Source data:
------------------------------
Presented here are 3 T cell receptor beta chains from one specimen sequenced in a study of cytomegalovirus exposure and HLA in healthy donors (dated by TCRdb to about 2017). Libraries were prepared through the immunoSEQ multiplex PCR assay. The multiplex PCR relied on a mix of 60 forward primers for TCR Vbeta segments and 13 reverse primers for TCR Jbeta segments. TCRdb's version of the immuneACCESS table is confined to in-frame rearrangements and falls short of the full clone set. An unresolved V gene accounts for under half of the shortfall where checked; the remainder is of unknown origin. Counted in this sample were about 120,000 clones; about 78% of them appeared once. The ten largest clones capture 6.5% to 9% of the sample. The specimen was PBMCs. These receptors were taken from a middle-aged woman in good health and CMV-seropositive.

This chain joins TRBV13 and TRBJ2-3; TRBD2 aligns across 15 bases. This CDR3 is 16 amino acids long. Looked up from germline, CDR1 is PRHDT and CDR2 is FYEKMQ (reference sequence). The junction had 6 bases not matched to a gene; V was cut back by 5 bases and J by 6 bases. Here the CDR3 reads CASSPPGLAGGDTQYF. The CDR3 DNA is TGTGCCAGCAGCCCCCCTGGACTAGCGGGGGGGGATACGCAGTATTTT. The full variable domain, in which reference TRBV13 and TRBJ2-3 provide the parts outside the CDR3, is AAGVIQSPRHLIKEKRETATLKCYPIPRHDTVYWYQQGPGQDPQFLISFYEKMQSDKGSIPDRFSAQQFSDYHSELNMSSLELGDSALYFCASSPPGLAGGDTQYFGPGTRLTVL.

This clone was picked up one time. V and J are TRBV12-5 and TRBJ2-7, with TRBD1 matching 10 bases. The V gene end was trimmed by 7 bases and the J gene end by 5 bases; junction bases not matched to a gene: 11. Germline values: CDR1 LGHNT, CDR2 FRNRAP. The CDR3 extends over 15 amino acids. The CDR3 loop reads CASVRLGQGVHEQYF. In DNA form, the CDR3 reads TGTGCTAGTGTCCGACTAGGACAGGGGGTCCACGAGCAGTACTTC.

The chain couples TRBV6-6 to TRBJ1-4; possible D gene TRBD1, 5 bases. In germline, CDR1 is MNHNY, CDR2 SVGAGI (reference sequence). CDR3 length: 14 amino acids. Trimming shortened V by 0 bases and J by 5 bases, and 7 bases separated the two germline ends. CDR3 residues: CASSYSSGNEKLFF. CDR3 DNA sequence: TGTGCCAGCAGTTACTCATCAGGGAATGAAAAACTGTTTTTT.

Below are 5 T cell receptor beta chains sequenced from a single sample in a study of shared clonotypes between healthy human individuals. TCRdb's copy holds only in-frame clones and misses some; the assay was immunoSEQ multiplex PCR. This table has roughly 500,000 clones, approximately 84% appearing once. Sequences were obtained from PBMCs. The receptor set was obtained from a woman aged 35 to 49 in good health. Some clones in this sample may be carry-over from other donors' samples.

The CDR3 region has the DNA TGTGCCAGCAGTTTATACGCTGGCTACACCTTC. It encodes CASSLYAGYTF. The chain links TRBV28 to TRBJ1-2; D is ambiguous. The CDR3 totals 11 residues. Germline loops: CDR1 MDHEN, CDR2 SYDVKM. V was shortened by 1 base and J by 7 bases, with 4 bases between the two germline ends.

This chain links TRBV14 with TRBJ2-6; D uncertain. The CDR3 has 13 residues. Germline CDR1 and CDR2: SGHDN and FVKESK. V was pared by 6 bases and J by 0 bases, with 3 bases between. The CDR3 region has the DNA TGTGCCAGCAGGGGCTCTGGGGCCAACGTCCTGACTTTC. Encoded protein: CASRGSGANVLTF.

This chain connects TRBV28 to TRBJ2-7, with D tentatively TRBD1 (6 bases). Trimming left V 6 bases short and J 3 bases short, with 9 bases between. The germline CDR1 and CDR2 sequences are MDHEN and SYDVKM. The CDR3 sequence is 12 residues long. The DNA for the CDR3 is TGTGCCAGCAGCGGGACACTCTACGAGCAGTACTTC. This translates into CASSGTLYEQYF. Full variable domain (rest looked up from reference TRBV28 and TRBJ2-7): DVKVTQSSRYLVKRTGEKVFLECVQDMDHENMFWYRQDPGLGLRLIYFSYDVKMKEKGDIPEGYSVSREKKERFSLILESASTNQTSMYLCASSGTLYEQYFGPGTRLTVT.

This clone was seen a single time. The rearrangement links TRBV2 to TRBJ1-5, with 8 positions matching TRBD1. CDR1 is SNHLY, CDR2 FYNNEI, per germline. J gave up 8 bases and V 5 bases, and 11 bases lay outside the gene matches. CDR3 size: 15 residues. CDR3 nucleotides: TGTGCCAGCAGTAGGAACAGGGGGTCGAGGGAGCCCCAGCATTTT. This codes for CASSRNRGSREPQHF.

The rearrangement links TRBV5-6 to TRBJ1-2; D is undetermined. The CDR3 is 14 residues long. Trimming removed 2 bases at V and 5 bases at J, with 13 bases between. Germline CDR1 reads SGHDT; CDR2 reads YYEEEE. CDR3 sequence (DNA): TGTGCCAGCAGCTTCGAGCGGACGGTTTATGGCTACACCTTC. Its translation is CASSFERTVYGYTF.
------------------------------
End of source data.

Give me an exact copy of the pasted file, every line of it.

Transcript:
Presented here are 3 T cell receptor beta chains from one specimen sequenced in a study of cytomegalovirus exposure and HLA in healthy donors (dated by TCRdb to about 2017). Libraries were prepared through the immunoSEQ multiplex PCR assay. The multiplex PCR relied on a mix of 60 forward primers for TCR Vbeta segments and 13 reverse primers for TCR Jbeta segments. TCRdb's version of the immuneACCESS table is confined to in-frame rearrangements and falls short of the full clone set. An unresolved V gene accounts for under half of the shortfall where checked; the remainder is of unknown origin. Counted in this sample were about 120,000 clones; about 78% of them appeared once. The ten largest clones capture 6.5% to 9% of the sample. The specimen was PBMCs. These receptors were taken from a middle-aged woman in good health and CMV-seropositive.

This chain joins TRBV13 and TRBJ2-3; TRBD2 aligns across 15 bases. This CDR3 is 16 amino acids long. Looked up from germline, CDR1 is PRHDT and CDR2 is FYEKMQ (reference sequence). The junction had 6 bases not matched to a gene; V was cut back by 5 bases and J by 6 bases. Here the CDR3 reads CASSPPGLAGGDTQYF. The CDR3 DNA is TGTGCCAGCAGCCCCCCTGGACTAGCGGGGGGGGATACGCAGTATTTT. The full variable domain, in which reference TRBV13 and TRBJ2-3 provide the parts outside the CDR3, is AAGVIQSPRHLIKEKRETATLKCYPIPRHDTVYWYQQGPGQDPQFLISFYEKMQSDKGSIPDRFSAQQFSDYHSELNMSSLELGDSALYFCASSPPGLAGGDTQYFGPGTRLTVL.

This clone was picked up one time. V and J are TRBV12-5 and TRBJ2-7, with TRBD1 matching 10 bases. The V gene end was trimmed by 7 bases and the J gene end by 5 bases; junction bases not matched to a gene: 11. Germline values: CDR1 LGHNT, CDR2 FRNRAP. The CDR3 extends over 15 amino acids. The CDR3 loop reads CASVRLGQGVHEQYF. In DNA form, the CDR3 reads TGTGCTAGTGTCCGACTAGGACAGGGGGTCCACGAGCAGTACTTC.

The chain couples TRBV6-6 to TRBJ1-4; possible D gene TRBD1, 5 bases. In germline, CDR1 is MNHNY, CDR2 SVGAGI (reference sequence). CDR3 length: 14 amino acids. Trimming shortened V by 0 bases and J by 5 bases, and 7 bases separated the two germline ends. CDR3 residues: CASSYSSGNEKLFF. CDR3 DNA sequence: TGTGCCAGCAGTTACTCATCAGGGAATGAAAAACTGTTTTTT.

Below are 5 T cell receptor beta chains sequenced from a single sample in a study of shared clonotypes between healthy human individuals. TCRdb's copy holds only in-frame clones and misses some; the assay was immunoSEQ multiplex PCR. This table has roughly 500,000 clones, approximately 84% appearing once. Sequences were obtained from PBMCs. The receptor set was obtained from a woman aged 35 to 49 in good health. Some clones in this sample may be carry-over from other donors' samples.

The CDR3 region has the DNA TGTGCCAGCAGTTTATACGCTGGCTACACCTTC. It encodes CASSLYAGYTF. The chain links TRBV28 to TRBJ1-2; D is ambiguous. The CDR3 totals 11 residues. Germline loops: CDR1 MDHEN, CDR2 SYDVKM. V was shortened by 1 base and J by 7 bases, with 4 bases between the two germline ends.

This chain links TRBV14 with TRBJ2-6; D uncertain. The CDR3 has 13 residues. Germline CDR1 and CDR2: SGHDN and FVKESK. V was pared by 6 bases and J by 0 bases, with 3 bases between. The CDR3 region has the DNA TGTGCCAGCAGGGGCTCTGGGGCCAACGTCCTGACTTTC. Encoded protein: CASRGSGANVLTF.

This chain connects TRBV28 to TRBJ2-7, with D tentatively TRBD1 (6 bases). Trimming left V 6 bases short and J 3 bases short, with 9 bases between. The germline CDR1 and CDR2 sequences are MDHEN and SYDVKM. The CDR3 sequence is 12 residues long. The DNA for the CDR3 is TGTGCCAGCAGCGGGACACTCTACGAGCAGTACTTC. This translates into CASSGTLYEQYF. Full variable domain (rest looked up from reference TRBV28 and TRBJ2-7): DVKVTQSSRYLVKRTGEKVFLECVQDMDHENMFWYRQDPGLGLRLIYFSYDVKMKEKGDIPEGYSVSREKKERFSLILESASTNQTSMYLCASSGTLYEQYFGPGTRLTVT.

This clone was seen a single time. The rearrangement links TRBV2 to TRBJ1-5, with 8 positions matching TRBD1. CDR1 is SNHLY, CDR2 FYNNEI, per germline. J gave up 8 bases and V 5 bases, and 11 bases lay outside the gene matches. CDR3 size: 15 residues. CDR3 nucleotides: TGTGCCAGCAGTAGGAACAGGGGGTCGAGGGAGCCCCAGCATTTT. This codes for CASSRNRGSREPQHF.

The rearrangement links TRBV5-6 to TRBJ1-2; D is undetermined. The CDR3 is 14 residues long. Trimming removed 2 bases at V and 5 bases at J, with 13 bases between. Germline CDR1 reads SGHDT; CDR2 reads YYEEEE. CDR3 sequence (DNA): TGTGCCAGCAGCTTCGAGCGGACGGTTTATGGCTACACCTTC. Its translation is CASSFERTVYGYTF.